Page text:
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Tudor trains its sights on Omega with METAS-certified Black Bay Ceramic

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Tudor is throwing off its image as Rolex’s diffusion line and carving a far more distinct identify for itself as a brand more happy to be measured against Omega.

This is not an official line, but it will be an achievement if the watch-loving community starts appreciating Tudor as a business standing on its own two feet, and capable of getting its Black Bay watches on the same jeweler’s tray as a Seamaster.

Let’s not get ahead of ourselves.

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The comparison to Omega is pertinent because Tudor has introduced a new movement, produced by Kenissi (a joint venture owned by Tudor, Breitling and Chanel), that is not only COSC-certified, but also meets the higher standards of METAS.

Omega, until now, has been the only watchmaker to put its watches through the rigorous METAS master chronometer testing programme, which rates watches in simulated real world conditions. For example, it checks for accuracy when the power reserve is full and when it is at 33%.

Tudor’s new manufacture caliber MT5602-1U, which has the METAS master chronometer certification, is used in black ceramic Black Bay watch that launches this week.

Tudor’s MT_5602-1U master chronometer movement.

It has a silicon balance spring that is unaffected by magnetic fields and 70 hour power reserve.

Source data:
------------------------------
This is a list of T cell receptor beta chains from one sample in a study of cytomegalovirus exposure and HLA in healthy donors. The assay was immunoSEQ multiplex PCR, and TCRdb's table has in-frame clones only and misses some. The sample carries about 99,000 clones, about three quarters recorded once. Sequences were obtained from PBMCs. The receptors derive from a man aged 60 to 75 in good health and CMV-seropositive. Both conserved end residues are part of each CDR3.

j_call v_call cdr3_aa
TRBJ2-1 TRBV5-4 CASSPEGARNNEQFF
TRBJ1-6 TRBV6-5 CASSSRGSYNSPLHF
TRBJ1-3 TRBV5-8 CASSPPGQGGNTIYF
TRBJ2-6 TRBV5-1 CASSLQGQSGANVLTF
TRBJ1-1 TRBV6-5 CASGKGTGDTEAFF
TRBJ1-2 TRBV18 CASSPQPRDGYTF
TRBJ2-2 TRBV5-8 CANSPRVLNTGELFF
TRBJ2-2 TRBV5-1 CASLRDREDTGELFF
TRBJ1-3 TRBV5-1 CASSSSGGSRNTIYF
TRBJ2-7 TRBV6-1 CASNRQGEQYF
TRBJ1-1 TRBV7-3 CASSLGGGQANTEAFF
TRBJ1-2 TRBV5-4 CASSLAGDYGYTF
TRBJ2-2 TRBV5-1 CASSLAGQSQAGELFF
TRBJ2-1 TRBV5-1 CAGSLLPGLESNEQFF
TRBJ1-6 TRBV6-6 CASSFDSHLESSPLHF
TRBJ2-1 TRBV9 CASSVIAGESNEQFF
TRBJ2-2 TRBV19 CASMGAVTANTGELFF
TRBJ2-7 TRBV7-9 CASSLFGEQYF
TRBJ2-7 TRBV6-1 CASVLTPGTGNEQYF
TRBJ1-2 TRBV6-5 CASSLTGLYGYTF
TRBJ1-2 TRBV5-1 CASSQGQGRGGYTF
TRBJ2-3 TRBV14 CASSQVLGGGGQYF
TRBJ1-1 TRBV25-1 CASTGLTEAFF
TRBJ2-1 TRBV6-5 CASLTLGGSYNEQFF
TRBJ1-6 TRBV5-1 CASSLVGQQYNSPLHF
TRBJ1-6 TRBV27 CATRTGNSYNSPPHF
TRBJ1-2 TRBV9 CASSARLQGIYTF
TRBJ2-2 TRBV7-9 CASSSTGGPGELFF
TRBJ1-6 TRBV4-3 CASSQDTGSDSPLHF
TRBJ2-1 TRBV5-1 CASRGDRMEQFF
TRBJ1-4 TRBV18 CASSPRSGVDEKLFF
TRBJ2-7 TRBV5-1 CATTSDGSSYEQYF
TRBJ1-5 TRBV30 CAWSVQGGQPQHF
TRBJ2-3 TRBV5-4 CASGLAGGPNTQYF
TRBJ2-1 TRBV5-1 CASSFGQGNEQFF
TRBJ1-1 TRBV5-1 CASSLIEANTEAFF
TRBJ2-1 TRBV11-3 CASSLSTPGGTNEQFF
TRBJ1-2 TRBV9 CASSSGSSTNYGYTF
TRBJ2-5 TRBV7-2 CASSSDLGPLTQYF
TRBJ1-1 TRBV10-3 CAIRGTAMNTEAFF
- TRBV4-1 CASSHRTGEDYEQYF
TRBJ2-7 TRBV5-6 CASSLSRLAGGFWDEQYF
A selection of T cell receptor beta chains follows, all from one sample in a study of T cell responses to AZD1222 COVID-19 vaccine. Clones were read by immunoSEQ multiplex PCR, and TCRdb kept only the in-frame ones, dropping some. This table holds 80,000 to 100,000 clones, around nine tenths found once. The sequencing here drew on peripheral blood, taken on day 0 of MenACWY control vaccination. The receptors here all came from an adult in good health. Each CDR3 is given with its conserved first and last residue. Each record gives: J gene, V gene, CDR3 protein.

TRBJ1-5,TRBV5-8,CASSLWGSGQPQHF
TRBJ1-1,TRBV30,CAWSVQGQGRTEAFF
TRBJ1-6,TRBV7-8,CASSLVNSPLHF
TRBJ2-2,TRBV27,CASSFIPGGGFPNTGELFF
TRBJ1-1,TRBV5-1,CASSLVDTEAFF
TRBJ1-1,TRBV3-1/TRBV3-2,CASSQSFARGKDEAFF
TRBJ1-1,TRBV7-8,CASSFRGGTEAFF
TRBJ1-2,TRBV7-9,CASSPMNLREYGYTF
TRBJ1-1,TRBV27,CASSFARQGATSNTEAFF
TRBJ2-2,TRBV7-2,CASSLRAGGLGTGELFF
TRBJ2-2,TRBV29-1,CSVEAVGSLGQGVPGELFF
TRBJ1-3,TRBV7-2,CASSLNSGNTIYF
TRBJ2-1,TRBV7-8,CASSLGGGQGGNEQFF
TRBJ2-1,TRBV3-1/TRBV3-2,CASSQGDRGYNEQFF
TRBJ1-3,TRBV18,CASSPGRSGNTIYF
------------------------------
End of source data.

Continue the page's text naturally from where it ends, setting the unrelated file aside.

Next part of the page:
Tudor is so confident in the watch and its movement that it has given it a five year warranty, with no requirement to service it within that period.

The 41mm Black Bay Ceramic has an open case back showing the movement, which has also been given a black treatment.

Its black dial and black ceramic bezel both have a sunray finish, but it is not all black because Tudor has used cream-colored Super-Luminova for the indexes and hands.

Black Bay dials normally have the water resistance rating on the dial below centre, but Tudor has changed this to say Black Bay above Master Chronometer to highlight the METAS certification.

It is actually quite hard to read in real life since the wording is in grey on a black face, but future watches using the MT5602-1U movement are sure to adopt the same working on the dial in a more prominent way.

At $4,725, the Black Bay Ceramic is in the same price range as a Breitling SuperOcean and around $1,000 cheaper than the entry level Omega Seamaster Aqua Terra, which is also master chronometer certified.

And, if there were a ceramic Seamaster Aqua Terra, it might be another $1,500 on top.

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